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AIBU to think that adults should not call their parents 'mummy' and 'daddy

(184 Posts)
magpiemay Thu 16-Mar-17 13:50:08

It might be that work is really grating on me today but I really cannot tolerate it. I sit with a lady (in her mid 50s) who takes an awful lot of personal calls throughout the day. Particularly from her mum and she calls her 'mummy' throughout the whole call... is it totally unreasonable that this makes me cringe?

KungFuEric Thu 16-Mar-17 13:51:47

Personal calls on work time, unreasonable.

People calling their parents what they like is their god damn business.

mrsm43s Thu 16-Mar-17 13:52:51

How on earth does what she calls her parents affect you?

AuntiePenguin Thu 16-Mar-17 13:52:56

My parents prefer those terms. I don't care, but use them as it makes them happy.

Why do you care? How does this affect you at all?

magpiemay Thu 16-Mar-17 13:55:47

well that told me!

I just find it a bit cringey that she is saying it repeatedly in a busy office.

She is also quite loud on the phone so it can be irritating when i am trying to work to have such a loud and personal conversation going on.

I have silly nicknames for family members but wouldn't use them in front of colleagues!

As I said work is grating today - I didn't mean to cause any offence!

Whywonttheyletmeusemyusername Thu 16-Mar-17 13:55:49

I agree OP - I know it shouldn't matter to us, but it drives me insane. An elderly relative of mine still calls her parents mummy and daddy. Shes nearly 80.

CircleofWillis Thu 16-Mar-17 13:55:49

You can call your own parents what you want and express your preferences to your own DC as to what you want to be called. Anything beyond that it is nothing to do with you and none of your business.

IamFriedSpam Thu 16-Mar-17 13:56:07

It would make me cringe to do it but I don't care what other people call their parents. The constant personal calls during work would irritate me though.

goodiegoodieyumyum Thu 16-Mar-17 13:58:46

I think it is infantalising, you are an adult mummy and daddy are what children call their parentsite.

llangennith Thu 16-Mar-17 14:00:34

I agree is sounds strange but my DDs (40&45) still say mummy, DS (41) tries not to call me anything but I sign cards to him with 'mum'.
My sister made us stop calling our parents mummy and daddy when she was 14 (I was 17) and we were on holiday. I wasn't bothered but she found it embarrassinggrin

PuntCuffin Thu 16-Mar-17 14:01:07

What should they be called then?

kerryob Thu 16-Mar-17 14:03:02

I switch between dad/daddy when I speak to my Dad. It isn't anyone else's business what you call your parents same as Nan, nanny or grandma all affectionate names.

Mother & father are sterner and less affectionate that I would find odd

StinginBelle13 Thu 16-Mar-17 14:03:21

Can't stand that. Wouldn't judge anyone for it and it's their choice to call them what they please but I absolutely hate it. It makes them sound so childish and immature. I'm sure they aren't, but that's how it sounds to me.

Annesmyth123 Thu 16-Mar-17 14:03:57

Don't move to Ireland.

KittyWindbag Thu 16-Mar-17 14:05:24

Ha, I Come from an extended family where some members refer to their parents as 'mummy and daddy' (me and my immediate family didn't).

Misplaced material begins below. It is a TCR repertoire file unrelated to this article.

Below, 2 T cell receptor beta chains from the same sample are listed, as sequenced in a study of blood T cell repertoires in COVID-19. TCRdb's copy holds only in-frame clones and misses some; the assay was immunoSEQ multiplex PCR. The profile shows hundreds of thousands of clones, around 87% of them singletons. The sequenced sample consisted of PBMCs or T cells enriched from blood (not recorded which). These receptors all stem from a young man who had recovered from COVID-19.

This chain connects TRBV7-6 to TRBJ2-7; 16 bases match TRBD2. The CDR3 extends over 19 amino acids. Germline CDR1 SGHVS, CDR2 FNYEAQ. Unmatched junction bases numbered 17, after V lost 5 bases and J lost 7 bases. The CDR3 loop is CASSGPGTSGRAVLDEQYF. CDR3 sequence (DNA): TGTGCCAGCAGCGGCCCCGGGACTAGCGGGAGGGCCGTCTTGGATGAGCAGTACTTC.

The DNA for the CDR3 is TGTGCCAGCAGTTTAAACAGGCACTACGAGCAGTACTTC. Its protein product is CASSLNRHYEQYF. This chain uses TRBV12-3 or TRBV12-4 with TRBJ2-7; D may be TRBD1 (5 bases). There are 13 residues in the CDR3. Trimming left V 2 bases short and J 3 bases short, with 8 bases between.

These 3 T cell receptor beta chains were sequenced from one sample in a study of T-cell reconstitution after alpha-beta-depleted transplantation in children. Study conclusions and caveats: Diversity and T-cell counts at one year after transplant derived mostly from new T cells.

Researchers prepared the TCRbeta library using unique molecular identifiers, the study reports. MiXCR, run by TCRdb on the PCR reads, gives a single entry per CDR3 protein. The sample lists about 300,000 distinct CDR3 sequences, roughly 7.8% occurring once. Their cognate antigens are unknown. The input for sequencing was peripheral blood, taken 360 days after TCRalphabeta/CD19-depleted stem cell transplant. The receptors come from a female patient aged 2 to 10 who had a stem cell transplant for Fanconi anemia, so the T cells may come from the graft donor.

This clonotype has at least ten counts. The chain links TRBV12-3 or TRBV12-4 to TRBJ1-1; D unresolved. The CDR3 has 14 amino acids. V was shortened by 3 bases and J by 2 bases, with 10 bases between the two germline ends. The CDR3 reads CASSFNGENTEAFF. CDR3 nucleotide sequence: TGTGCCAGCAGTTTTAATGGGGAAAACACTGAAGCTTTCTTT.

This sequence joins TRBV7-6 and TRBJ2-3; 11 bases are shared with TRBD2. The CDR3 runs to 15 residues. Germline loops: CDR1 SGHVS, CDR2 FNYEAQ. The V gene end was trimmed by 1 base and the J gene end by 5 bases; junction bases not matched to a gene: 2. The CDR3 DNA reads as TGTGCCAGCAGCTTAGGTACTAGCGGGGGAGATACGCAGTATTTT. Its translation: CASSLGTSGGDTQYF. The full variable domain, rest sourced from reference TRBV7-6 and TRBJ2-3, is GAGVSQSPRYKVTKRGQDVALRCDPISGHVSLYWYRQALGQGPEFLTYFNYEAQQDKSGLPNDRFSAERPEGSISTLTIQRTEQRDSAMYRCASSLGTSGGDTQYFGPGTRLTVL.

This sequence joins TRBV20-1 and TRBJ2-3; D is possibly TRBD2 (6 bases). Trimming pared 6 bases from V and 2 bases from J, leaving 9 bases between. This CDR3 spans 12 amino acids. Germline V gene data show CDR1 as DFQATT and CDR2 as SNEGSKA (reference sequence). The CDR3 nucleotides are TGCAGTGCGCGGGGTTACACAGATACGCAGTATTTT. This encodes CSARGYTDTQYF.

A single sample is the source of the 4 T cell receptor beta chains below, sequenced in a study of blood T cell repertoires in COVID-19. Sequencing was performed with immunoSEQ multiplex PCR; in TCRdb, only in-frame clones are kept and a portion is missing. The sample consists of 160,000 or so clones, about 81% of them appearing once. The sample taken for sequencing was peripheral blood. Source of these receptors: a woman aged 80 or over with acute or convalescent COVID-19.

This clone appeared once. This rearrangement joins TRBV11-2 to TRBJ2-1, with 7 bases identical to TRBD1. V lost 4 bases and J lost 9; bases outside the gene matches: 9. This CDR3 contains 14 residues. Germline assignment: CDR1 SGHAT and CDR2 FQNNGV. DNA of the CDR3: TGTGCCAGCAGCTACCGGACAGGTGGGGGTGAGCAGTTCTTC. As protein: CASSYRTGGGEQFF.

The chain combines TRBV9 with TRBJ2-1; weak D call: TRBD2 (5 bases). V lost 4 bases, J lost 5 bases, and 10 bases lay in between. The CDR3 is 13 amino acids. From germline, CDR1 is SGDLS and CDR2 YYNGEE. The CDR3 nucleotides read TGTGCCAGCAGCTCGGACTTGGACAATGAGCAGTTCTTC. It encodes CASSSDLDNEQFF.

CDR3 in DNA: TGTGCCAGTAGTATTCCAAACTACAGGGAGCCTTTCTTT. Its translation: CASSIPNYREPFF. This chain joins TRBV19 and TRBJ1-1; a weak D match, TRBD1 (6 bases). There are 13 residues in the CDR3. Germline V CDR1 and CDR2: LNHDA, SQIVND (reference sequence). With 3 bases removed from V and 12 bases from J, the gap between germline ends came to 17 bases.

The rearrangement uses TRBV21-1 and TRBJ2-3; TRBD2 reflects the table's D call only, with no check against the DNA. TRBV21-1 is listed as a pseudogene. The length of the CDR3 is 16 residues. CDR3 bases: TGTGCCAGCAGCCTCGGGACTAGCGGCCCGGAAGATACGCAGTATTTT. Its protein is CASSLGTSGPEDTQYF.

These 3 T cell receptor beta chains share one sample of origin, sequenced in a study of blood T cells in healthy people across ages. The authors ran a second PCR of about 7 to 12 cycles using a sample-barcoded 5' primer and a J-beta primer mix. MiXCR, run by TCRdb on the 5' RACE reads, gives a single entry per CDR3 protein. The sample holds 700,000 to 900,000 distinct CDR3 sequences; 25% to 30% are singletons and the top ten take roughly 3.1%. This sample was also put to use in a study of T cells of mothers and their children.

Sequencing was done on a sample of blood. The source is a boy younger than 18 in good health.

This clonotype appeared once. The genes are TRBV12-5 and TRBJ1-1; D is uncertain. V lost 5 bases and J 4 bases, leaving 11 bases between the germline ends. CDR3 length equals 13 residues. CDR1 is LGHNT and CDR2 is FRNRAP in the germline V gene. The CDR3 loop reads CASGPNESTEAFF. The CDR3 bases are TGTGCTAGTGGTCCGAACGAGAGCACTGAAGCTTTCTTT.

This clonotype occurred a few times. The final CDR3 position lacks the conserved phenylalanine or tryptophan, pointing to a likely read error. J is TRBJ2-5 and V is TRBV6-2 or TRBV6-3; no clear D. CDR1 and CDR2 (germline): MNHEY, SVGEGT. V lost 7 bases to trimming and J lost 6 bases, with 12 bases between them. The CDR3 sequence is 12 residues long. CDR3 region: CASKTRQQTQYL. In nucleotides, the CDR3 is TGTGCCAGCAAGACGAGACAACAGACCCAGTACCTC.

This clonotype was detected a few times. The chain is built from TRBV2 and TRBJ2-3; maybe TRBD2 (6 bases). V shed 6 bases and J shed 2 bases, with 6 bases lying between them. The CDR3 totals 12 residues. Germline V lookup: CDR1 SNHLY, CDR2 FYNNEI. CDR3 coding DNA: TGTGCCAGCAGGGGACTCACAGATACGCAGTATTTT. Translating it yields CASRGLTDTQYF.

It used to make me cringe so much when I was a teenager at family gatherings, especially because they were the 'posher' ones, if you like.

Now I'm grown up I think it's rather sweet. You never grow out of being someone's child or someone's mummy I suppose.

HairsprayBabe Thu 16-Mar-17 14:06:41

I am 25 and still call my parents Mummy and Daddy. If I am referring to them in a conversation with someone else then I call them Mum and Dad.

I don't think it is weird, both my siblings do the same.

None of your business and a bit judgy of you TBH. However she shouldn't make personal calls in the office.

sirfredfredgeorge Thu 16-Mar-17 14:07:40

Children over the age of 3 shouldn't call their parents mummy and daddy, it's horrible, horrible, horrible.

But of course, that's just my view, so the only people other than myself I can actually ask to change their behaviour are my children. Anyone else can do what they want, individuals have the right to be called whatever they want, so only children who refused their parents request to be known by a different name WBU.

purpleprickle Thu 16-Mar-17 14:07:58

It is cringey.

I used to sit next to someone in the office who would kiss down the phone 🤢

magpiemay Thu 16-Mar-17 14:08:26

KittyWindbag I suppose I didn't think of it like that.

I would of course never say anything. I guess I just feel a little uncomfortable having no choice but to hear her personal calls and the terms of endearment perhaps make it feel even more personal!

Again - no judgement or offence intended just find it all very grating!

Elphame Thu 16-Mar-17 14:08:29

It's a class thing too - "mummy and daddy" is smarter than "mum and dad".

hellsbellsmelons Thu 16-Mar-17 14:08:32

mummy and daddy are what children call their parents
But I am their child - even if I am nearing 50.
I always sign off of a phone with my dad 'Love you Daddy' and he says 'Love you too princess'
I've always been a daddies girl.
But my mum tends to be mum unless it's in a card.

LurkingHusband Thu 16-Mar-17 14:09:06

Within our family (myself, 2DBs) it's "Mummy/Daddy".

In any other context "Mum" and "Dad".

Have no idea why ...

magpiemay Thu 16-Mar-17 14:09:36

purpleprickle kissing down the phone? that would be awful to have to listen to!!!

Chloe84 Thu 16-Mar-17 14:09:55

I get it, OP. YANBU.

Tabbylady Thu 16-Mar-17 14:12:29

I used to find it grating too until I made a lot of friends from the north of Ireland when I was at uni- they all seemed to used mummy (or mammy) and daddy!

Fwiw mine are mither and faither, but only when I am telling them off :D

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